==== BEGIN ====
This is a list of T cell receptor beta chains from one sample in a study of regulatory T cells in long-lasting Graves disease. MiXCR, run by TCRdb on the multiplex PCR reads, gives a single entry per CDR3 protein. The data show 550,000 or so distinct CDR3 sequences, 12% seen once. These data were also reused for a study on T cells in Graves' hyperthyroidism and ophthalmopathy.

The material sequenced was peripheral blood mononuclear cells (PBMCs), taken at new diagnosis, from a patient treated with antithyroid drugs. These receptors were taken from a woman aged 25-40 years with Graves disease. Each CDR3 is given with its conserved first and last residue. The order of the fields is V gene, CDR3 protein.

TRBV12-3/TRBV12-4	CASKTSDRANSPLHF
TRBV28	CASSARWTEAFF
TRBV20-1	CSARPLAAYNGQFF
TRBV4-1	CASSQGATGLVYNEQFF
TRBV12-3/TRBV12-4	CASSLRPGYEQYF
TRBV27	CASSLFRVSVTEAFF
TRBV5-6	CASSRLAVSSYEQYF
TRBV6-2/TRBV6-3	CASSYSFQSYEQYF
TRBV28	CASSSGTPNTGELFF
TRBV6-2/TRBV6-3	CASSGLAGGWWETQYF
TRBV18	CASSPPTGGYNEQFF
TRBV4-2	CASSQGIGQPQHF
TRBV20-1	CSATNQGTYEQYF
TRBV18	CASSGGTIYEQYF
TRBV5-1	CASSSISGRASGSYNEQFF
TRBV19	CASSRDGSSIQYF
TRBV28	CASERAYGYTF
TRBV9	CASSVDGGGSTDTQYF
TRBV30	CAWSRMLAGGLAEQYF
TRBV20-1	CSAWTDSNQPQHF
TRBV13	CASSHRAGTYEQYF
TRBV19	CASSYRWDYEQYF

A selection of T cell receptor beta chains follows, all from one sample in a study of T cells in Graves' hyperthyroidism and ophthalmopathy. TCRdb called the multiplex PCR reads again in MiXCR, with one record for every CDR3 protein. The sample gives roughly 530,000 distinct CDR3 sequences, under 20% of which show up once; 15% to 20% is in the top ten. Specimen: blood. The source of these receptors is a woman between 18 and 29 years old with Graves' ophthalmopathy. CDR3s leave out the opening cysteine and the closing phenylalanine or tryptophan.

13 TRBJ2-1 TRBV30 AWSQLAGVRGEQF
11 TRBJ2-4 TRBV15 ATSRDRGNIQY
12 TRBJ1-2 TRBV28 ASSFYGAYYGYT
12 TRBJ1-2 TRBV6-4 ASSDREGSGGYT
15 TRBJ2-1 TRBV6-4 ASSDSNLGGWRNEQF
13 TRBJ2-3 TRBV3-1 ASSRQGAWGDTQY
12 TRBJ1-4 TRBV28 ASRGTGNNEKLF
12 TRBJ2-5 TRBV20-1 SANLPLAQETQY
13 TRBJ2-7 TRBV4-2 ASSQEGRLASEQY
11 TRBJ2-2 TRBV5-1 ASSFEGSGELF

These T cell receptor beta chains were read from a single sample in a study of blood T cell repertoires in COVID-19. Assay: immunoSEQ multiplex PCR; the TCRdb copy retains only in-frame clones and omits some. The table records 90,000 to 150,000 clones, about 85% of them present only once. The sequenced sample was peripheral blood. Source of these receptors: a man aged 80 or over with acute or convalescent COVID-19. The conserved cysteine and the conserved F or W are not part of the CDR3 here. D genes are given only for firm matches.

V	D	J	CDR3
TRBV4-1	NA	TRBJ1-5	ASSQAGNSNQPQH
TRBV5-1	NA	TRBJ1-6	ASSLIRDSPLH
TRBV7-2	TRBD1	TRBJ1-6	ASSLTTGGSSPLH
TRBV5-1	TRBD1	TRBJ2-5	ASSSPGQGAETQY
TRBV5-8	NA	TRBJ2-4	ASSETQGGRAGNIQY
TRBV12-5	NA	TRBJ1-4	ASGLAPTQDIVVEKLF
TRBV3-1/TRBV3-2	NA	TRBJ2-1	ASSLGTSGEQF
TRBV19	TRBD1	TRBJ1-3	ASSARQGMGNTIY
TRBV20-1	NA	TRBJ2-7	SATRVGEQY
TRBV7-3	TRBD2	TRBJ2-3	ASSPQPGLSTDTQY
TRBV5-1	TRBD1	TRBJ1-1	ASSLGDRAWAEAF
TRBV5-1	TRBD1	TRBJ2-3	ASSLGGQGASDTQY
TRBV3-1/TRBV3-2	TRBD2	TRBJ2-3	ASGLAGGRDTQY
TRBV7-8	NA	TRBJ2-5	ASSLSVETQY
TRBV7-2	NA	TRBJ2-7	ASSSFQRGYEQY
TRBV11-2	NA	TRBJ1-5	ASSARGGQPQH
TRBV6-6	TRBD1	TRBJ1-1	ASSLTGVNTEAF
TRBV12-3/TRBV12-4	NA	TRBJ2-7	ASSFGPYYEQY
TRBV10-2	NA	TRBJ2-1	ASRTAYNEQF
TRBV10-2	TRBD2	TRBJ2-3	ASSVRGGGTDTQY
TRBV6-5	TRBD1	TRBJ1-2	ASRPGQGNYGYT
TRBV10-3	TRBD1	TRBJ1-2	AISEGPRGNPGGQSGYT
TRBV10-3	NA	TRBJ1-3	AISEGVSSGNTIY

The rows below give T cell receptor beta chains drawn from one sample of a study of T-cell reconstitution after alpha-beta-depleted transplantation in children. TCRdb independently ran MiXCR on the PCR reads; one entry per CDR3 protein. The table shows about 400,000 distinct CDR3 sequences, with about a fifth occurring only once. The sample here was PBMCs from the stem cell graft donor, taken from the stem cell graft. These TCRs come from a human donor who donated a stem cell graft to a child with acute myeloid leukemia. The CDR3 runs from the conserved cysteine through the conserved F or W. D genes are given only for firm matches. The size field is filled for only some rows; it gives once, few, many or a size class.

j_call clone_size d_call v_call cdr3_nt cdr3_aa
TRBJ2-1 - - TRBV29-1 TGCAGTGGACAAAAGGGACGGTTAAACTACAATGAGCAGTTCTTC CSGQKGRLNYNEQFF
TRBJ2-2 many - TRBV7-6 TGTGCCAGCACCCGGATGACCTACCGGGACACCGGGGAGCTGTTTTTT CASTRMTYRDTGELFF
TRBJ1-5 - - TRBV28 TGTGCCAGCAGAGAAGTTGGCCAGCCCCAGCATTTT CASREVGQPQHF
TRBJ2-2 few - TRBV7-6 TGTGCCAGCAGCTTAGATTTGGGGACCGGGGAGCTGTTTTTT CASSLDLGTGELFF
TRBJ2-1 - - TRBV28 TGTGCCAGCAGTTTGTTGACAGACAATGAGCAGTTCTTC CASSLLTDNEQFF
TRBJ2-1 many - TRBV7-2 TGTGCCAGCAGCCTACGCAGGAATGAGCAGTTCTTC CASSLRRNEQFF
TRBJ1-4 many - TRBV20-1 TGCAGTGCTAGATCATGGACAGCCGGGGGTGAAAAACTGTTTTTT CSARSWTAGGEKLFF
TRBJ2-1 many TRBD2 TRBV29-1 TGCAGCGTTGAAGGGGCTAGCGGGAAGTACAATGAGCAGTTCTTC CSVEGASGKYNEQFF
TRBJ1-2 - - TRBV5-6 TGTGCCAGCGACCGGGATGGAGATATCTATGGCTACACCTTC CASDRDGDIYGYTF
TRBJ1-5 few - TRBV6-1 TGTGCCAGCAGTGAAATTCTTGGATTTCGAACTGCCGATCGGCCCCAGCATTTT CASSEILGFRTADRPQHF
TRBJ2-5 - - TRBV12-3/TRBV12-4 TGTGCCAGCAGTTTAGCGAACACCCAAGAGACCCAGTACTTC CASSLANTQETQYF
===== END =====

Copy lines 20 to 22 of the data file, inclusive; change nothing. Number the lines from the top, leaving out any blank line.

TRBV9	CASSVDGGGSTDTQYF
TRBV30	CAWSRMLAGGLAEQYF
TRBV20-1	CSAWTDSNQPQHF